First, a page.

MHS grad turns class project into mobile app

Kim Brooks
Express Editor

     “We all have our own personal connections to the mental health of college athletes.”

     Monticello High School graduate and University of Iowa sophomore Kyle Folken knows first-hand about the stress and anxiety tied to wanting to do your best in sports, both at the high school and collegiate level. “The stress and pressure to perform on and off the field that student athletes deal with on a daily basis makes them much more vulnerable to panic attacks, eating disorders, depression, and many other symptoms,” said Folken.

     With that in mind, Folken said he fellow peers put together a business plan and are in the middle of conducting research on a mobile app called “HeadsIn.”

     The goal of the business and app “is to improve the well-being of student athletes by eliminating the stigma and opening the door for them to comfortably discuss their mental health…”

     Folken, who serves as the CTO (chief technology officer) on the project, is majoring in mechanical engineering. He is one of four classmates in the Entrepreneurship and Innovation class who worked on the project.

     While the class project was just to put together a business plan in the spring of 2017, Folken said they truly want to see how viable this project could be to the masses. Last May, the team of four decided to expand. “We performed market research and started basic customer discovery to learn if the business idea is feasible,” he said. That research will help in deciding what the app would look like and what features would be included.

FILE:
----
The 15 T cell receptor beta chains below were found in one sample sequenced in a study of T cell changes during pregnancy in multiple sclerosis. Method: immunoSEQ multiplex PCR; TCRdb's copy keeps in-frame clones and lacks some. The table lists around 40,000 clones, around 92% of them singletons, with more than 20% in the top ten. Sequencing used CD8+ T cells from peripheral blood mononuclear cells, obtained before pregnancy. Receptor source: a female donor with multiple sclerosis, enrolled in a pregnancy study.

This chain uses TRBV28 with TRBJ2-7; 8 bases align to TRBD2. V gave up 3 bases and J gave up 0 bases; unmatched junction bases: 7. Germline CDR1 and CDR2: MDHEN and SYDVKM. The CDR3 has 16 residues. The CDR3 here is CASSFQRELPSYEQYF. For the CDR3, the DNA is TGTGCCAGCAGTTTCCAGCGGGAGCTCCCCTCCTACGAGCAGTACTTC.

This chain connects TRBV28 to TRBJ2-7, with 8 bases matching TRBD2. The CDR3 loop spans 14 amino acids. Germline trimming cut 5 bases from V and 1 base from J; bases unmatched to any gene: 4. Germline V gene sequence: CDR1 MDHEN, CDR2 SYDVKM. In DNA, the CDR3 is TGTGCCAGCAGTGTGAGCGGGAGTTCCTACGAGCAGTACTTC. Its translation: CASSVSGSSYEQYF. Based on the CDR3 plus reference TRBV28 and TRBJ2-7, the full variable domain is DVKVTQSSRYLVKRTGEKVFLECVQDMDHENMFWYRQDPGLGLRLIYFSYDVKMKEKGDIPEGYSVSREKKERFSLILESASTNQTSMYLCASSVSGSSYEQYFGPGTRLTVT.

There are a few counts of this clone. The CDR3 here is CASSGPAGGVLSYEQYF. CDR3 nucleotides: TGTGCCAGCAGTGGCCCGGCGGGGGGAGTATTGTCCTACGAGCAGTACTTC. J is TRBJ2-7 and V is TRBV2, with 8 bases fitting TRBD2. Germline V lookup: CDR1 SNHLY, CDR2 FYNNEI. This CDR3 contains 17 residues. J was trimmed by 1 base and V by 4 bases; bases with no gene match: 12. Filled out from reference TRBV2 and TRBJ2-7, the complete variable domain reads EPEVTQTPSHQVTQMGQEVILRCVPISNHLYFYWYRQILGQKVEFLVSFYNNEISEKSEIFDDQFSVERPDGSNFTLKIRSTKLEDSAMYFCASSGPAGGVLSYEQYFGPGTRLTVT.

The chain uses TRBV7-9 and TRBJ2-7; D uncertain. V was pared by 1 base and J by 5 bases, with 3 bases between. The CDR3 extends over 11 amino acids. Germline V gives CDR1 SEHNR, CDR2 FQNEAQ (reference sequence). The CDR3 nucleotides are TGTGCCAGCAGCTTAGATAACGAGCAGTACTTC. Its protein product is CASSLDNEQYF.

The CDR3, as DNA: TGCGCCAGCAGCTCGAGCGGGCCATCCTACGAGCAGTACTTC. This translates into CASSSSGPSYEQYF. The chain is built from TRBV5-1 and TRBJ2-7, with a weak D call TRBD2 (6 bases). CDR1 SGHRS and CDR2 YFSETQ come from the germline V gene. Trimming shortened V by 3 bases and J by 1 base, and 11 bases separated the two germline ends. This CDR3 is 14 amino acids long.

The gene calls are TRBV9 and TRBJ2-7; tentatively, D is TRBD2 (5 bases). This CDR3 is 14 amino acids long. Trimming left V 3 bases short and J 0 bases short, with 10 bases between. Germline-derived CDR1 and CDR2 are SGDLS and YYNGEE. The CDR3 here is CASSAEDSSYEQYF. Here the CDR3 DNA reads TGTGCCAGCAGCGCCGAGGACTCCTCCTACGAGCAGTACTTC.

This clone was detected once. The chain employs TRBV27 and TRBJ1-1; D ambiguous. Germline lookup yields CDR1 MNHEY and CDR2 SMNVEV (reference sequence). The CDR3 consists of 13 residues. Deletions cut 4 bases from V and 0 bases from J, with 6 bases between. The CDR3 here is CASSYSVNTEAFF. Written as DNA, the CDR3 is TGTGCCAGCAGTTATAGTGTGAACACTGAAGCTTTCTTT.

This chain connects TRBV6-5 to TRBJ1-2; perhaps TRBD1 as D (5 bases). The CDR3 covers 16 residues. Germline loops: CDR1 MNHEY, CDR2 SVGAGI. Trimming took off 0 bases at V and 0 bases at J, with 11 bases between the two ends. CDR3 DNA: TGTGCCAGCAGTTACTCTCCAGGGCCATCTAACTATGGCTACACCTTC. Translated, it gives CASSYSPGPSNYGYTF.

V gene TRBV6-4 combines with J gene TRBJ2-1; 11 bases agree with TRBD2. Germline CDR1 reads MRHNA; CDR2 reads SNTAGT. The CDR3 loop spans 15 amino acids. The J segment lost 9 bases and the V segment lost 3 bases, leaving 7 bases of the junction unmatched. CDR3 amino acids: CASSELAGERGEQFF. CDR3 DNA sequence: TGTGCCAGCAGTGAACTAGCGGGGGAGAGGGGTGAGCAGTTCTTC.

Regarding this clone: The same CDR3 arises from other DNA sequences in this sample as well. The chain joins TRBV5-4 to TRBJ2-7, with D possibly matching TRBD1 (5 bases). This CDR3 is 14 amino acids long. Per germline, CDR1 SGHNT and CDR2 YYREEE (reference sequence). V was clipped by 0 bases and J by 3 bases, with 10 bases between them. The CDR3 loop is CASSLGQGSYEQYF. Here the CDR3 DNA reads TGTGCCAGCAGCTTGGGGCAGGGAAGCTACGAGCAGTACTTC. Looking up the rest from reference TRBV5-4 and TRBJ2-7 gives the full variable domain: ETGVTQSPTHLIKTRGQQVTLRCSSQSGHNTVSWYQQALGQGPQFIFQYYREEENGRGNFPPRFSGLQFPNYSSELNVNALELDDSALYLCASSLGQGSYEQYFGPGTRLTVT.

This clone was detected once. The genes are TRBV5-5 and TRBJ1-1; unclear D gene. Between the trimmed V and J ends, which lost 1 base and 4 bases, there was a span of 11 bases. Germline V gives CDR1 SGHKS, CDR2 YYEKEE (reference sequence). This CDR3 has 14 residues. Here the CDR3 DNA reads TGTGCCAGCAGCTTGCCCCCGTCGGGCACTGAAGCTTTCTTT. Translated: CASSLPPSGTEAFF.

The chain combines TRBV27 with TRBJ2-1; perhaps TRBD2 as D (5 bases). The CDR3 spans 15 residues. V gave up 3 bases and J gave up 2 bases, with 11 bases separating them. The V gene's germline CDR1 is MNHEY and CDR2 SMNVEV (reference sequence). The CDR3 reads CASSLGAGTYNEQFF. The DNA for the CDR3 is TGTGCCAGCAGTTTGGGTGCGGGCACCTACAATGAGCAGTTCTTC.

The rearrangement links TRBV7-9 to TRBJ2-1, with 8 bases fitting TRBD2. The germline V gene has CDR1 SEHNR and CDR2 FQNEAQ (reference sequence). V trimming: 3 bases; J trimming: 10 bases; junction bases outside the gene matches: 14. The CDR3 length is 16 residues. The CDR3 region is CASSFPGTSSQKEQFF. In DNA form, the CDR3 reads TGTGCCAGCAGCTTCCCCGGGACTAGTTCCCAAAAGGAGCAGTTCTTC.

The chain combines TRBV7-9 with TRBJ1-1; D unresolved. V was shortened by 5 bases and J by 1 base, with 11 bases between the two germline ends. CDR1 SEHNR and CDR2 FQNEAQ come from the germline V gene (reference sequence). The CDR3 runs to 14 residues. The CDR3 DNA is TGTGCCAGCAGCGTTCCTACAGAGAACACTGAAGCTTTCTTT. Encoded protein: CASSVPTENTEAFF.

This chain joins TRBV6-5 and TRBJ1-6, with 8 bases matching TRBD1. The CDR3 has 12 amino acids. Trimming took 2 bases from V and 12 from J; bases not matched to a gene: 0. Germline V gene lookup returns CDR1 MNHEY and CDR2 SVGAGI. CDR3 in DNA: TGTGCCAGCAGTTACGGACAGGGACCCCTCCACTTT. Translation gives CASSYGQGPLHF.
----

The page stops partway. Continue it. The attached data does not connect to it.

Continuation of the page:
Outside of the University of Iowa, Folken said their network includes approximately 30 schools from Division 1 to Division 3. They’ve been working with athletes, coaches, athletic directors, and sports psychologists.

     “As of now we are only marketing HeadsIn toward NCAA-affiliated institutions,” shared Folken. “We hope to branch out to high schools and professional athletic programs eventually.”

     HeadsIn provides student athletes with a secure system through the app in which to share their mental health concerns. HeadsIn provides these students with a digital survey that screens for symptoms of depression, anxiety, eating disorders, etc. Folken said the frequency at which the students complete the survey depends on the college’s policies.

     “The mental health of student athletes is tracked through a ‘flagging system’ that follows the trends in responses,” explained Folken.

     He cautioned that the app does not diagnose athletes, but is able to recognize the negative trends in student athletes’ moods, behavior, and “activities that may be symptomatic of a mental health issue.”

     From there, the students’ results are sent to a mental health/first aid-certified athletic trainer or team psychologist.

     “The trainers and psychologists are only notified if a negative trend arises,” said Folken. “We connect student athletes with people in their support network who can see to it that the athlete is directed toward whatever resources they need.”

     Folken said his team is targeting college athletes right now “due to the higher risk of mental health issues.

     “Despite the number of resources available (to college athletes), 90 percent of collegiate student athletes suffering from a mental health issue do not seek out the help them need,” Folken explained. “We hope to decimate this percentage.”

     He said their initial research has shown that 94 percent of student athletes feel that a mobile app like HeadsIn “will make it easier for them to talk about their problems.”

     Folken said they hope to launch their app in the spring of 2019.

     For more on HeadsIn, visit their website



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